In Charity News

Marking the 1st anniversary of Ravi’s brain surgery, a stellar cast of internationally acclaimed musicians and celebrities have gathered in a charity music video to raise money for children with brain tumours. The single is raising vital funds to support the brain tumour community, and we are so grateful that Ravi has chosen to donate proceeds to brainstrust as a part of his dream.

Ravi’s story

Ravi and his sister Maya

Ravi and his sister Maya

Like many 7 year olds, Ravi Adelekan is a young boy with A Million Dreams. However, in September 2021 his dreams were interrupted by the news that he had a benign tumour in his brain stem. Following ten hours of surgery, Ravi started his journey to learn to walk and feed himself again. He was determined to return to his passions of playing tennis, football, music and maths as soon as possible, smiling and joking through each day.

The surgeons were not able to remove the whole tumour, and Ravi lives with its effects every day. He still lives his life to the maximum with bravery, fun and inspirational strength.

brainstrust and The Brain Tumour Charity have both had a huge impact on Ravi and provided invaluable support in his aftercare following the surgery. To mark the first anniversary of his operation, with the help of his Dad, Gbenga (Mercury Prize nominated Metronomy’s bass player) and introduced by the Director of The Greatest Showman, Michael Gracey and cast member Hugh Jackman, Ravi has gathered together world renowned celebrities and musicians to produce a music video and raise money for the two charities that are close to his heart.

“I love songs and music, and I think this song is a special song because it’s about your dreams coming true, just like I dream that having a brain tumour doesn’t mean you can do anything less than other people”  – Ravi

A Million Dreams

Ravi starring in his music video. Credits to Richard Boll.

The multi-talented Adelekan family (including Grammy Award-winning uncle Synematik) are producing and performing a version of the song A Million Dreams from The Greatest Showman. The song and video feature Ravi, his family and friends alongside global musicians and celebrities, including Coldplay, Bastille, Damon Albarn, Paloma Faith, Mary Berry, Metronomy, Leandro Trossard, Björn Ulvaeus (ABBA), Sarah Hunter, The Big Moon, De La Soul, Jake Jarman, Courtney Tulloch and Heather Watson who all contribute to Ravi’s Dream. The video aims to raise awareness of the impact of brain tumours and offers an insight into how funding can truly transform the recovery process of those affected. While we don’t know what the future holds for Ravi, his vision is clear: a future where tumours like his could be treated without the type of major surgery he went through. He would also love for the incredible medical care and support he received at King’s College London to be available everywhere.

You can watch Ravi’s music video here.


Helping make the world a better place for people with a brain tumour

Picture of Steph and Molly from brainstrust team standing at a brainstrust party at Ravi's dream launch party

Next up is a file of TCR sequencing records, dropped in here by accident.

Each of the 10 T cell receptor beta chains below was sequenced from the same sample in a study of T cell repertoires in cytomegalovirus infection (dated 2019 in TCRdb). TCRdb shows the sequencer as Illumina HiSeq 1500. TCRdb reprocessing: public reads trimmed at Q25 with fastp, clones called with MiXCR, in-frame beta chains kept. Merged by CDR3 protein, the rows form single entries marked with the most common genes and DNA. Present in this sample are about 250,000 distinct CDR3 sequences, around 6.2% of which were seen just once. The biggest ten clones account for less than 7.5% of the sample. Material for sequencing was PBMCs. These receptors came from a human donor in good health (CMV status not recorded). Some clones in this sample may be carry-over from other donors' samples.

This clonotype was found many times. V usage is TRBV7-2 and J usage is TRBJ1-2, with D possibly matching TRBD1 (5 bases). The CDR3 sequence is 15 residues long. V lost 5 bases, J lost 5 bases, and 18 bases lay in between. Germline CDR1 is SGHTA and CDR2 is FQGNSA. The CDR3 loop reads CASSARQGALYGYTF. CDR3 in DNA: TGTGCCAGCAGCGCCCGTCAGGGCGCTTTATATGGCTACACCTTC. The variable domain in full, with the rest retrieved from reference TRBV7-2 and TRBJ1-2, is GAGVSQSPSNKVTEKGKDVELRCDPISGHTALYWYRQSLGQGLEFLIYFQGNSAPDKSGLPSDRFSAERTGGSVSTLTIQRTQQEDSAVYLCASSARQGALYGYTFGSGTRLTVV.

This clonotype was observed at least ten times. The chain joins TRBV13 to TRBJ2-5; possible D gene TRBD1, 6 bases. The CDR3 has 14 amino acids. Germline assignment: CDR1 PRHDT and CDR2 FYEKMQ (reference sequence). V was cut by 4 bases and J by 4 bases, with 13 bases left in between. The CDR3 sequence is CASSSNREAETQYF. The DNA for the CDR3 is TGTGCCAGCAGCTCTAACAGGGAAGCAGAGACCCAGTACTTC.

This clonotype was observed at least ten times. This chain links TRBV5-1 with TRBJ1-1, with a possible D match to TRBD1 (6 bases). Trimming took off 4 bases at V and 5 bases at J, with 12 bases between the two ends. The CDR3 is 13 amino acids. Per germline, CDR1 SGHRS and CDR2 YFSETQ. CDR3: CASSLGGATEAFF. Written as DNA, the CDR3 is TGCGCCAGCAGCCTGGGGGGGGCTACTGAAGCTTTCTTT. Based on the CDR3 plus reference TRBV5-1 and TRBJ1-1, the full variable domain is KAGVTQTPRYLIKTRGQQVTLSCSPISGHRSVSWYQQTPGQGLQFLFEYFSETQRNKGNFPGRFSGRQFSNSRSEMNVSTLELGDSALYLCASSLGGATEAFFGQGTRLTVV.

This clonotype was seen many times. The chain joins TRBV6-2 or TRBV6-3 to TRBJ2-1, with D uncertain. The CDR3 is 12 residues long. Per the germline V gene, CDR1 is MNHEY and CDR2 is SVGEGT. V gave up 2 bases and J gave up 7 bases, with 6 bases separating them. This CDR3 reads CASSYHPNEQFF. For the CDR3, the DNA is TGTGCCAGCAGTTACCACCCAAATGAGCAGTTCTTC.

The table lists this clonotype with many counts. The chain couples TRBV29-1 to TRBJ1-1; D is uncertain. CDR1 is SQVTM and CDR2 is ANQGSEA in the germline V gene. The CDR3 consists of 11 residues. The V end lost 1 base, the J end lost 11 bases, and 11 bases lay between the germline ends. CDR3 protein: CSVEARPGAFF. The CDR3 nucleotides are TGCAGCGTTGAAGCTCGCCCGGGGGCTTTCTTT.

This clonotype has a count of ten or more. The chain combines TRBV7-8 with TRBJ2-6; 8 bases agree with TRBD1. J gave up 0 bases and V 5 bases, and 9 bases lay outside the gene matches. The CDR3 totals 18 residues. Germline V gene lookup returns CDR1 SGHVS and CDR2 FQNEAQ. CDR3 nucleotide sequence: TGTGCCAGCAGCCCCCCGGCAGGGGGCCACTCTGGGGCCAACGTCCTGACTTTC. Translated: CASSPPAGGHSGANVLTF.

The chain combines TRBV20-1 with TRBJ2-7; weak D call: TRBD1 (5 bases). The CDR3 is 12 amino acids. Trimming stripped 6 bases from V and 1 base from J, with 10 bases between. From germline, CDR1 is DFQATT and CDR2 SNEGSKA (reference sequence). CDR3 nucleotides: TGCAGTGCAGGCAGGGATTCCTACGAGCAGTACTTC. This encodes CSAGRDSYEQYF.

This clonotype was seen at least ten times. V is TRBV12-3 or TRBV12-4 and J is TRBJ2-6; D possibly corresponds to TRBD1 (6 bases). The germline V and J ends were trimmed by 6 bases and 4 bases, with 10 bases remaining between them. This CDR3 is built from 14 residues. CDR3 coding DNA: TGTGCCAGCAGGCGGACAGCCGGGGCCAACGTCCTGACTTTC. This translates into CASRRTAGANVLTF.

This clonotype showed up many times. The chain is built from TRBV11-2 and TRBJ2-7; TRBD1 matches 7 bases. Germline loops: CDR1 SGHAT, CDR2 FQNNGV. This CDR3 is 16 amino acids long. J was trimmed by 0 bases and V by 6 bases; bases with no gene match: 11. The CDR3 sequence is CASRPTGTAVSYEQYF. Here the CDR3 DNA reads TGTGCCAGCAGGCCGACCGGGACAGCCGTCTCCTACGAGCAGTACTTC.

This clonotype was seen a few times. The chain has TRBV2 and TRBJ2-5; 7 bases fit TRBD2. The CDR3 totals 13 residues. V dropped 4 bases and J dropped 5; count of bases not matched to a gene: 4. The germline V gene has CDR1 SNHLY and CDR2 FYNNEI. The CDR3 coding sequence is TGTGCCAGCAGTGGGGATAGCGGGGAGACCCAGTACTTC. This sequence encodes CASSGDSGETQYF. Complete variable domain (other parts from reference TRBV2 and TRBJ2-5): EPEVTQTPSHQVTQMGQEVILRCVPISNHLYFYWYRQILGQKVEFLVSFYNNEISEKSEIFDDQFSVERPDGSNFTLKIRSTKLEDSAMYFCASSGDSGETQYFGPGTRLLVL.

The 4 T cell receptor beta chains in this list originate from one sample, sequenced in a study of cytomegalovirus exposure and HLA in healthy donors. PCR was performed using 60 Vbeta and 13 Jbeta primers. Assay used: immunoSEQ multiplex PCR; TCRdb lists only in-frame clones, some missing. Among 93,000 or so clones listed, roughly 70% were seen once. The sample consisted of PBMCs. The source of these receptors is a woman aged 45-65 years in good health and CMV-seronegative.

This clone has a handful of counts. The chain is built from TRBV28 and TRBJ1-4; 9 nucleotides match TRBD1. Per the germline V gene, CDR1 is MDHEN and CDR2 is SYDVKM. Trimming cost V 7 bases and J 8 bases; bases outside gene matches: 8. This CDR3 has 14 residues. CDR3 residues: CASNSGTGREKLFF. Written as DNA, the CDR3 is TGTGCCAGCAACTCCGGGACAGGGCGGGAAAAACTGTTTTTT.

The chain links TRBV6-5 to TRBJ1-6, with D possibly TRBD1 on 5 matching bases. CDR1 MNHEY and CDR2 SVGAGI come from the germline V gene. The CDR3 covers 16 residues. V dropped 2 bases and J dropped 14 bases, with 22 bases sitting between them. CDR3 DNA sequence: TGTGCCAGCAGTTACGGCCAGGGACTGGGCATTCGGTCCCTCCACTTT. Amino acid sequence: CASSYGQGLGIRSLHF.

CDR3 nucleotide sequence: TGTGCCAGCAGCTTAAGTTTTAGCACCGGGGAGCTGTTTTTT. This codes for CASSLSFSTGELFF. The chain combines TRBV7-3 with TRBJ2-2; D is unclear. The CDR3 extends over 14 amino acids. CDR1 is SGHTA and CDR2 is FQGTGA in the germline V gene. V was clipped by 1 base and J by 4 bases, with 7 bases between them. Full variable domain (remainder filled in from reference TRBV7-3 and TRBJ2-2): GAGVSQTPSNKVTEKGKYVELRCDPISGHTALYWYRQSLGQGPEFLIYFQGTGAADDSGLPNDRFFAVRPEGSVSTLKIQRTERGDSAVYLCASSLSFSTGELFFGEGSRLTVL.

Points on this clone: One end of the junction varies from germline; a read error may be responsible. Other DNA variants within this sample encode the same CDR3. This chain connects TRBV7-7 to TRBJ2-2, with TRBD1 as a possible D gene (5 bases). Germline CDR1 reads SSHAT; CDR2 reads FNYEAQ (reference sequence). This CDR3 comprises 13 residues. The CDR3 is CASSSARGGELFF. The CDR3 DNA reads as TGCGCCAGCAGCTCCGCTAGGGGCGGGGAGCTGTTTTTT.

Steph and Molly at Ravi’s launch party

We are so grateful that Ravi has chosen to support brainstrust with his charity single. On 17th November 2022, we were lucky enough to be invited to the launch of Ravi’s charity single. It was a privilege to be at the launch party, where we gave a speech on brainstrust, the work we do and how Ravi’s Dream is helping us make a difference. It was a wonderful evening filled with love, talent and inspiration, and we can’t wait for the world to listen to Ravi’s song.

“At brainstrust we’re all over the moon that Ravi and his family have chosen to support our community with their charity record. The money raised by Ravi’s charity record will make sure we are there for the people who need us. Every penny will allow us to be there for people feeling afraid and alone after a brain tumour diagnosis. We are incredibly grateful to Ravi and his family for their support, and to everyone who listens to this song for helping raise vital funds and awareness.” Steph Coffey Senior Fundraising Officer

If you would like to donate to Ravi’s dream, you can do so here. If you want to find out more about our impact and how this fundraising will help us make a difference, visit our impact page.


Accessing brainstrust support

If you or someone you love has been diagnosed with a brain tumour we are here for you, no matter what. Simply call 01983 292 405 or email to speech to one of our dedicated support specialists.

There is also a whole host of information and resources on our website:


By signing up to our mailing list, you will receive all the latest news, events and resources straight to your inbox – helping make sure you are as well resourced and as informed as possible. 


The Brain Tumour Data Dashboard lets you explore up -to-date, population level data about the brain tumours diagnosed in England between 2013 and 2015. Using the drop down menus on the left you can select different groups of patients to view in the charts below. In these charts the number of patients for every 100 diagnoses is displayed as images of people. Patients have been grouped by date of diagnosis, type of tumour, age, gender, and region in England.

For each group of patients you can explore the different routes to diagnosis, the proportion of those who received chemotherapy or radiotherapy, as well as the survival of the patients within each group. For more information about what these metrics mean please see the glossary.

How to use

  1. Select the year of diagnosis using the drop down menu.
  2. Select your patient group of interest from the four drop down menus in the following order:
    1. Tumour group
    2. Age at diagnosis
    3. Region of England
    4. Gender of patient
  3. To view a second chart to compare different groups of patients, click the ‘compare’ button.The second chart will appear below the first chart.

*Note that the tool is best used on a laptop or tablet rather than a mobile phone*

Unavailable data

Some of the data in these charts is not available.There are two main reasons for this: